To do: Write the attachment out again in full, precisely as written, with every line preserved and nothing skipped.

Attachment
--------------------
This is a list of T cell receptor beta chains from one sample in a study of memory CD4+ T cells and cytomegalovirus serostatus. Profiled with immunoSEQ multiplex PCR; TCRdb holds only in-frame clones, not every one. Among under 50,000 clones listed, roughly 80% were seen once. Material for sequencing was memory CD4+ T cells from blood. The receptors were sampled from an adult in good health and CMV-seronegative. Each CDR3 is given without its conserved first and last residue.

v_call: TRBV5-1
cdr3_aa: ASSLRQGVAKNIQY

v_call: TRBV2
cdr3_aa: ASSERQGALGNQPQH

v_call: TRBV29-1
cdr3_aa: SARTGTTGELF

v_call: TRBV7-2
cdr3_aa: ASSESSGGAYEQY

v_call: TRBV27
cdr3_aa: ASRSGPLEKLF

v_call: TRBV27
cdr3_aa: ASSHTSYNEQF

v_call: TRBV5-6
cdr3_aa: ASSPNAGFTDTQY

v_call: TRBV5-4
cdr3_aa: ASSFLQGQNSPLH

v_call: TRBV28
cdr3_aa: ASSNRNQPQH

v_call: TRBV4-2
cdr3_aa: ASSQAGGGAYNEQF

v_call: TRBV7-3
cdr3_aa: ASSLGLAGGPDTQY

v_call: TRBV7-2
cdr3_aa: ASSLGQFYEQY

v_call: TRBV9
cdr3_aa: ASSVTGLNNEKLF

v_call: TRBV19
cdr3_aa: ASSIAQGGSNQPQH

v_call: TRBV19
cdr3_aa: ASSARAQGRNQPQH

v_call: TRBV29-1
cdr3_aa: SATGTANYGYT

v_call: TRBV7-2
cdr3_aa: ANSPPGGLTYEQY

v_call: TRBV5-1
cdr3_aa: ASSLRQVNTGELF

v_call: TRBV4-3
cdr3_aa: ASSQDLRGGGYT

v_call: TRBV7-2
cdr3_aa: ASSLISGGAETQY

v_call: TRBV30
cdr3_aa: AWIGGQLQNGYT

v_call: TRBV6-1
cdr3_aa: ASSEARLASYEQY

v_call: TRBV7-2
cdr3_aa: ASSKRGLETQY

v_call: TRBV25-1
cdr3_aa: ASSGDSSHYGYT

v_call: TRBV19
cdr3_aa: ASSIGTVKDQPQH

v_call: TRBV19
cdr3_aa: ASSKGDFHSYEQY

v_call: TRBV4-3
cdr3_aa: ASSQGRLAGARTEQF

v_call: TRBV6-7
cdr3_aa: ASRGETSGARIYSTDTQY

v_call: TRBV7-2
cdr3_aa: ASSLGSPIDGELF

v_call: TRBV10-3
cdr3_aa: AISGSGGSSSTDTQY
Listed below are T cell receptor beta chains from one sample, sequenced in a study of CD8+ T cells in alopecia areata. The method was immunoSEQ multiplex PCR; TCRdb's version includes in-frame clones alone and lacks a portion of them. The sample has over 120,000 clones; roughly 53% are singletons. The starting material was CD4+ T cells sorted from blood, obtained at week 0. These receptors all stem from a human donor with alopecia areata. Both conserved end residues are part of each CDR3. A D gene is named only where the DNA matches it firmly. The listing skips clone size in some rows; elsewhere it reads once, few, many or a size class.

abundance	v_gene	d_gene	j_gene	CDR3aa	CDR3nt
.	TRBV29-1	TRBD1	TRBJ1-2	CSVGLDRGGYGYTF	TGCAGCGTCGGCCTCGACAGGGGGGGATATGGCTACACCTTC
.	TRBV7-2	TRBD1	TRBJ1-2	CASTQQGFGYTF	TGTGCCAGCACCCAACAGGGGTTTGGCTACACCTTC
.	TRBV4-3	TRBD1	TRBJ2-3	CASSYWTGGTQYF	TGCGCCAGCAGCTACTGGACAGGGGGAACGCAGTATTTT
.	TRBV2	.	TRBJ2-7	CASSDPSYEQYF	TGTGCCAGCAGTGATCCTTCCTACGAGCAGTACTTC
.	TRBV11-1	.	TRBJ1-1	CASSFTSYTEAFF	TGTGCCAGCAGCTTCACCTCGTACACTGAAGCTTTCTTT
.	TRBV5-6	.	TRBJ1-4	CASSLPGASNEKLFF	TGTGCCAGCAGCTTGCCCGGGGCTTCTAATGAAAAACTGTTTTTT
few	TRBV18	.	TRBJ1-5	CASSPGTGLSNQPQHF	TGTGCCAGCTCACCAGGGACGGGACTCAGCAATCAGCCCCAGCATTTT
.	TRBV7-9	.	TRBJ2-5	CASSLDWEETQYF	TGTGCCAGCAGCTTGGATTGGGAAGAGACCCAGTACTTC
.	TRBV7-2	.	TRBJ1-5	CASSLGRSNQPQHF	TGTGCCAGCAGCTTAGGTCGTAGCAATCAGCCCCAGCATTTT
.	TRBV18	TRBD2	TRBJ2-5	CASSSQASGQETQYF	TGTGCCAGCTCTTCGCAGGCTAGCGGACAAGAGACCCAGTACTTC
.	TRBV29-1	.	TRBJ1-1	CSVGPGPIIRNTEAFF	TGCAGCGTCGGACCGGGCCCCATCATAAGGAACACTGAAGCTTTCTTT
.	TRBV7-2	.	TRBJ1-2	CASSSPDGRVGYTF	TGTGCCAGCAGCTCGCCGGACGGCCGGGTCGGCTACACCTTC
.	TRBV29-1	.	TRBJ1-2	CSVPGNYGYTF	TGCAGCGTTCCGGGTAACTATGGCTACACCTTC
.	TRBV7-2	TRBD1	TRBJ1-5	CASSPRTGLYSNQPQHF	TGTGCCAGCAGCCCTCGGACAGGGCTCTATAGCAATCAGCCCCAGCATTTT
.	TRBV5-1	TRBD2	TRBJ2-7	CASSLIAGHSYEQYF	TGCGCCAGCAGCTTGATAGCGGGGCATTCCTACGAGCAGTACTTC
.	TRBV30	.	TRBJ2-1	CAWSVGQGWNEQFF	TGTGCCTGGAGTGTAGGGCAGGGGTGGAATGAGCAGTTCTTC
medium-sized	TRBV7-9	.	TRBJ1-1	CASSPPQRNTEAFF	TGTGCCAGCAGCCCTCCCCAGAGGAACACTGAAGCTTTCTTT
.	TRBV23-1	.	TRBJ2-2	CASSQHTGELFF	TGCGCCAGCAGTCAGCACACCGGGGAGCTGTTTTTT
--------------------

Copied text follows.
This is a list of T cell receptor beta chains from one sample in a study of memory CD4+ T cells and cytomegalovirus serostatus. Profiled with immunoSEQ multiplex PCR; TCRdb holds only in-frame clones, not every one. Among under 50,000 clones listed, roughly 80% were seen once. Material for sequencing was memory CD4+ T cells from blood. The receptors were sampled from an adult in good health and CMV-seronegative. Each CDR3 is given without its conserved first and last residue.

v_call: TRBV5-1
cdr3_aa: ASSLRQGVAKNIQY

v_call: TRBV2
cdr3_aa: ASSERQGALGNQPQH

v_call: TRBV29-1
cdr3_aa: SARTGTTGELF

v_call: TRBV7-2
cdr3_aa: ASSESSGGAYEQY

v_call: TRBV27
cdr3_aa: ASRSGPLEKLF

v_call: TRBV27
cdr3_aa: ASSHTSYNEQF

v_call: TRBV5-6
cdr3_aa: ASSPNAGFTDTQY

v_call: TRBV5-4
cdr3_aa: ASSFLQGQNSPLH

v_call: TRBV28
cdr3_aa: ASSNRNQPQH

v_call: TRBV4-2
cdr3_aa: ASSQAGGGAYNEQF

v_call: TRBV7-3
cdr3_aa: ASSLGLAGGPDTQY

v_call: TRBV7-2
cdr3_aa: ASSLGQFYEQY

v_call: TRBV9
cdr3_aa: ASSVTGLNNEKLF

v_call: TRBV19
cdr3_aa: ASSIAQGGSNQPQH

v_call: TRBV19
cdr3_aa: ASSARAQGRNQPQH

v_call: TRBV29-1
cdr3_aa: SATGTANYGYT

v_call: TRBV7-2
cdr3_aa: ANSPPGGLTYEQY

v_call: TRBV5-1
cdr3_aa: ASSLRQVNTGELF

v_call: TRBV4-3
cdr3_aa: ASSQDLRGGGYT

v_call: TRBV7-2
cdr3_aa: ASSLISGGAETQY

v_call: TRBV30
cdr3_aa: AWIGGQLQNGYT

v_call: TRBV6-1
cdr3_aa: ASSEARLASYEQY

v_call: TRBV7-2
cdr3_aa: ASSKRGLETQY

v_call: TRBV25-1
cdr3_aa: ASSGDSSHYGYT

v_call: TRBV19
cdr3_aa: ASSIGTVKDQPQH

v_call: TRBV19
cdr3_aa: ASSKGDFHSYEQY

v_call: TRBV4-3
cdr3_aa: ASSQGRLAGARTEQF

v_call: TRBV6-7
cdr3_aa: ASRGETSGARIYSTDTQY

v_call: TRBV7-2
cdr3_aa: ASSLGSPIDGELF

v_call: TRBV10-3
cdr3_aa: AISGSGGSSSTDTQY
Listed below are T cell receptor beta chains from one sample, sequenced in a study of CD8+ T cells in alopecia areata. The method was immunoSEQ multiplex PCR; TCRdb's version includes in-frame clones alone and lacks a portion of them. The sample has over 120,000 clones; roughly 53% are singletons. The starting material was CD4+ T cells sorted from blood, obtained at week 0. These receptors all stem from a human donor with alopecia areata. Both conserved end residues are part of each CDR3. A D gene is named only where the DNA matches it firmly. The listing skips clone size in some rows; elsewhere it reads once, few, many or a size class.

abundance	v_gene	d_gene	j_gene	CDR3aa	CDR3nt
.	TRBV29-1	TRBD1	TRBJ1-2	CSVGLDRGGYGYTF	TGCAGCGTCGGCCTCGACAGGGGGGGATATGGCTACACCTTC
.	TRBV7-2	TRBD1	TRBJ1-2	CASTQQGFGYTF	TGTGCCAGCACCCAACAGGGGTTTGGCTACACCTTC
.	TRBV4-3	TRBD1	TRBJ2-3	CASSYWTGGTQYF	TGCGCCAGCAGCTACTGGACAGGGGGAACGCAGTATTTT
.	TRBV2	.	TRBJ2-7	CASSDPSYEQYF	TGTGCCAGCAGTGATCCTTCCTACGAGCAGTACTTC
.	TRBV11-1	.	TRBJ1-1	CASSFTSYTEAFF	TGTGCCAGCAGCTTCACCTCGTACACTGAAGCTTTCTTT
.	TRBV5-6	.	TRBJ1-4	CASSLPGASNEKLFF	TGTGCCAGCAGCTTGCCCGGGGCTTCTAATGAAAAACTGTTTTTT
few	TRBV18	.	TRBJ1-5	CASSPGTGLSNQPQHF	TGTGCCAGCTCACCAGGGACGGGACTCAGCAATCAGCCCCAGCATTTT
.	TRBV7-9	.	TRBJ2-5	CASSLDWEETQYF	TGTGCCAGCAGCTTGGATTGGGAAGAGACCCAGTACTTC
.	TRBV7-2	.	TRBJ1-5	CASSLGRSNQPQHF	TGTGCCAGCAGCTTAGGTCGTAGCAATCAGCCCCAGCATTTT
.	TRBV18	TRBD2	TRBJ2-5	CASSSQASGQETQYF	TGTGCCAGCTCTTCGCAGGCTAGCGGACAAGAGACCCAGTACTTC
.	TRBV29-1	.	TRBJ1-1	CSVGPGPIIRNTEAFF	TGCAGCGTCGGACCGGGCCCCATCATAAGGAACACTGAAGCTTTCTTT
.	TRBV7-2	.	TRBJ1-2	CASSSPDGRVGYTF	TGTGCCAGCAGCTCGCCGGACGGCCGGGTCGGCTACACCTTC
.	TRBV29-1	.	TRBJ1-2	CSVPGNYGYTF	TGCAGCGTTCCGGGTAACTATGGCTACACCTTC
.	TRBV7-2	TRBD1	TRBJ1-5	CASSPRTGLYSNQPQHF	TGTGCCAGCAGCCCTCGGACAGGGCTCTATAGCAATCAGCCCCAGCATTTT
.	TRBV5-1	TRBD2	TRBJ2-7	CASSLIAGHSYEQYF	TGCGCCAGCAGCTTGATAGCGGGGCATTCCTACGAGCAGTACTTC
.	TRBV30	.	TRBJ2-1	CAWSVGQGWNEQFF	TGTGCCTGGAGTGTAGGGCAGGGGTGGAATGAGCAGTTCTTC
medium-sized	TRBV7-9	.	TRBJ1-1	CASSPPQRNTEAFF	TGTGCCAGCAGCCCTCCCCAGAGGAACACTGAAGCTTTCTTT
.	TRBV23-1	.	TRBJ2-2	CASSQHTGELFF	TGCGCCAGCAGTCAGCACACCGGGGAGCTGTTTTTT